Mortgage bankers unveil lots of tricks and treats
By Jeff Lazerson
What’s up with mortgage rates? Jeff Lazerson of Mortgage Grader in Laguna Niguel gives us his take.
Rate news summary
From Freddie Mac’s weekly survey: The 30-year fixed rate averaged 3.94 percent, 6 basis points higher than last week’s 3.88 percent. The 15-year fixed averaged 3.25 percent, also 6 basis points worse than last week’s 3.19 percent.
The Mortgage Bankers Association reported a 4.6 percent decrease in loan application volume from the previous week.
Bottom line: Assuming a borrower gets the average 30-year fixed rate on a conforming $424,100 loan, last year’s rate of 3.47 percent and payment of $1,897 was $113 less than this week’s payment of $2,010.
What I see: Locally, well qualified borrowers can get the following fixed-rate mortgages at a zero point cost: A 15-year at 3.25 percent, a 30-year at 3.875 percent, a 15-year agency high-balance ($424,100 to $636,150) at 3.375 percent, a 30-year agency high-balance at 4.0 percent, a 15-year jumbo (over $636,150) at 3.875 percent and a 30-year jumbo at 4.125 percent.
What I think: This past week I journeyed to Denver, the setting for this year’s annual Mortgage Bankers convention. In addition to learning how funny Peyton Manning is, and just how well John Legend sings, I have lots of tricks and treats to share with you.
1) A relatively robust economy and continued home equity growth are behind TransUnion’s expectation consumers will originate approximately 10 million home equity lines of credit in the next five years (2018-2022). That’s more than double the 4.8 million HELOC’s originated from 2012 to 2016. Talk about a treat! Look for lenders to offer you very aggressive pricing.
2) The Mortgage Bankers Association and Fannie Mae both predict total loan volume to be slightly lower in 2018 than their respective estimates of almost $1.7 trillion to almost $1.8 trillion for 2017. Definitely not a treat.
3) The MBA thinks 30-year fixed rates will average 4.6 percent in 2018 while Fannie Mae is thinking one-half point lower at 4.1 percent. Could be a trick?
4) Where is the economy headed? “There is a high probability of a recession in the next 12 to 24 months,” said Fannie Mae’s chief Economist Doug Duncan. It’s definitely a treat to be aware of the spookiness that may be lurking around the corner.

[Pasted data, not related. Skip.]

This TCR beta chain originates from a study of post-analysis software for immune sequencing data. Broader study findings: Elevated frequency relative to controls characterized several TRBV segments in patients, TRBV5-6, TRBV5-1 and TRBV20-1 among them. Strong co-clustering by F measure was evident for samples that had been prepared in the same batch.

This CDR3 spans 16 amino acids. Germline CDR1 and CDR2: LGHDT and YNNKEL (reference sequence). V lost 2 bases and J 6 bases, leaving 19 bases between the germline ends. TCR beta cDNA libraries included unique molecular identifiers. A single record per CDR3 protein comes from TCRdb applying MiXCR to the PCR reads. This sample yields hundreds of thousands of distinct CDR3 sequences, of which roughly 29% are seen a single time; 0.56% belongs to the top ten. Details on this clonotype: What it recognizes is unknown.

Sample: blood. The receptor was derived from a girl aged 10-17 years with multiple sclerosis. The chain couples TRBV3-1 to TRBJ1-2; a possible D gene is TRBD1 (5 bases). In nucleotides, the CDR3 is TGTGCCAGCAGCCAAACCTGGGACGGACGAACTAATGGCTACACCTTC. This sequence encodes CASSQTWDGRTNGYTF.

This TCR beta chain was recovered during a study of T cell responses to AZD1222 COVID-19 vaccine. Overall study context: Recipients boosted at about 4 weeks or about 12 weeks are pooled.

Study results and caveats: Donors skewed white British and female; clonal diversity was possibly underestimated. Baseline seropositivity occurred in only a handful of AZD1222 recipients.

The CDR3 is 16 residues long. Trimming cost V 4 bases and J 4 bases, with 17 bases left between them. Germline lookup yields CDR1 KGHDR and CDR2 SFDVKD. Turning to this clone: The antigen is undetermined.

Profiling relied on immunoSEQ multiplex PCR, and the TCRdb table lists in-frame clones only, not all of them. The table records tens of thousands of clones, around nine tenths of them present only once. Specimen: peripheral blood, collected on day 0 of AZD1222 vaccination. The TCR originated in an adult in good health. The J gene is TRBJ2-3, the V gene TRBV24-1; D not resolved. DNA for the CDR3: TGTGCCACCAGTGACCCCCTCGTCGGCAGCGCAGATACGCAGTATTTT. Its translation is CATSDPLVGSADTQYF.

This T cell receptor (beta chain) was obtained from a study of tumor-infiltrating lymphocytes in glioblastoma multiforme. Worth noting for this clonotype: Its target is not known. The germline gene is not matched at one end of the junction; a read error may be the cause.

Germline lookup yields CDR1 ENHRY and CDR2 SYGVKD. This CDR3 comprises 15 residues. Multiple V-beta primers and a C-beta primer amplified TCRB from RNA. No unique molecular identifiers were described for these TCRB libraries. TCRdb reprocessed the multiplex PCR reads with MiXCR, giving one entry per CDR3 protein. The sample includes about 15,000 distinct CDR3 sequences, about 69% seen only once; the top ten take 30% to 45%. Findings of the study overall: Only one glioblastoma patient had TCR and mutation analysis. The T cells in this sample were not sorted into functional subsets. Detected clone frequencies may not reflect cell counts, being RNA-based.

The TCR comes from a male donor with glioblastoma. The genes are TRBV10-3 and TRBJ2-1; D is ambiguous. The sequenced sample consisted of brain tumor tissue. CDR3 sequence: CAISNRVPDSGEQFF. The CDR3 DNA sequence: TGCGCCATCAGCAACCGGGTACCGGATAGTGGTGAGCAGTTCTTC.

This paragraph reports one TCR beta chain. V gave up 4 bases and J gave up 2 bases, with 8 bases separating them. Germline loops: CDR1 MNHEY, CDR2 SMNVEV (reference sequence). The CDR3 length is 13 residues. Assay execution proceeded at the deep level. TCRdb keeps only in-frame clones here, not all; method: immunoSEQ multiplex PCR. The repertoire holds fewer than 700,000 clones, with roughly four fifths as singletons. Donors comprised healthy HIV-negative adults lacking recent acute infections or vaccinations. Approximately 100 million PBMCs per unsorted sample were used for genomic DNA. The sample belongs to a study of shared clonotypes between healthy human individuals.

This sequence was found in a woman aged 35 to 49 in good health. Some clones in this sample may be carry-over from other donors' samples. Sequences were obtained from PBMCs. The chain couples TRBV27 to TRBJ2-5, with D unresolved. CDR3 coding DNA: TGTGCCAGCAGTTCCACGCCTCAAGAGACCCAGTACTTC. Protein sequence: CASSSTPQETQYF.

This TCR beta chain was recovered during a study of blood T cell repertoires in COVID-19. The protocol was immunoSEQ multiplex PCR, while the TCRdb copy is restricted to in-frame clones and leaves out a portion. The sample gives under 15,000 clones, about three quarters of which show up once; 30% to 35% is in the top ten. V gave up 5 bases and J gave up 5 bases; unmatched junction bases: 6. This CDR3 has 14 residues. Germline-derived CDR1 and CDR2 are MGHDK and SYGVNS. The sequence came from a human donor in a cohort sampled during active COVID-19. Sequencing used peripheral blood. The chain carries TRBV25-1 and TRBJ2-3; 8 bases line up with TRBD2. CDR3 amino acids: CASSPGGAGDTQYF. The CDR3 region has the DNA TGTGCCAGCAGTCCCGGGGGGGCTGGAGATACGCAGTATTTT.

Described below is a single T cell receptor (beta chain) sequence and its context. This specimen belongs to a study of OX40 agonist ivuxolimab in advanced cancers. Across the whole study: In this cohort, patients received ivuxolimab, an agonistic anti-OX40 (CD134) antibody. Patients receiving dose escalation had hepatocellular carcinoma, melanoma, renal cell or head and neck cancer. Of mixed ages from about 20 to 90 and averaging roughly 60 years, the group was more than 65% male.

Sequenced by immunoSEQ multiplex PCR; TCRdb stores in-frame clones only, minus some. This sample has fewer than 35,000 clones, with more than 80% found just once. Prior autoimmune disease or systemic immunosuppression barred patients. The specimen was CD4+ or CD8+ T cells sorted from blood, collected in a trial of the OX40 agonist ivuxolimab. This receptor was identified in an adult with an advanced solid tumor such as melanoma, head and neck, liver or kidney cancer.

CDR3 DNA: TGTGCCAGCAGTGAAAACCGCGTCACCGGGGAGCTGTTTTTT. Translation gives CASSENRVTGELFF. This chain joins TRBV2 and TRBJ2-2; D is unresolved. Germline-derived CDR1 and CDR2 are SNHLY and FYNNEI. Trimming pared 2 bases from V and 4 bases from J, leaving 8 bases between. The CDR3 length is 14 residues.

5) At the 2016 convention Fannie Mae introduced Day 1 Certainty, seeking to make the loan process faster and more convenient for consumers by allowing Fannie to verify information on your behalf. Last year I wrote that you’d have to be crazy to give up your bank account pass codes so Fannie could retrieve and validate your asset information. The Equifax breach is a perfect example of our vulnerabilities.
This year Fannie announced a pilot to validate your income, assets and employment through a single report. Fannie claims Day 1 Certainty is so successful that in the last year, a thousand or more lenders have signed up for it, driving 74 percent of its loan volume.
This leaves me scratching my head. In the last year, exactly one borrower of mine was approached by a lender (selling to Fannie) asking for his bank password. The borrower said, “No!” Other than that, I don’t observe this being discussed by my mortgage loan officer peer group, nor is it being promoted by the Fannie Mae lenders in which I send loans. Tricky for sure.
6) I wrote about Freddie Mac’s tax return calculation process that some Freddie folks shared with me at last year’s Boston convention. Well, we’re still waiting for its release. A Freddie spokesman said he still has no idea of the timing of the income verification release.
Not to worry. “We are going live with Freddie on April 1(2018),” said Kirk Donaldson, president of Orange County-based Loan Beam, which recently announced the integration of its automated income calculation process with Freddie Mac. Now that’s a treat!
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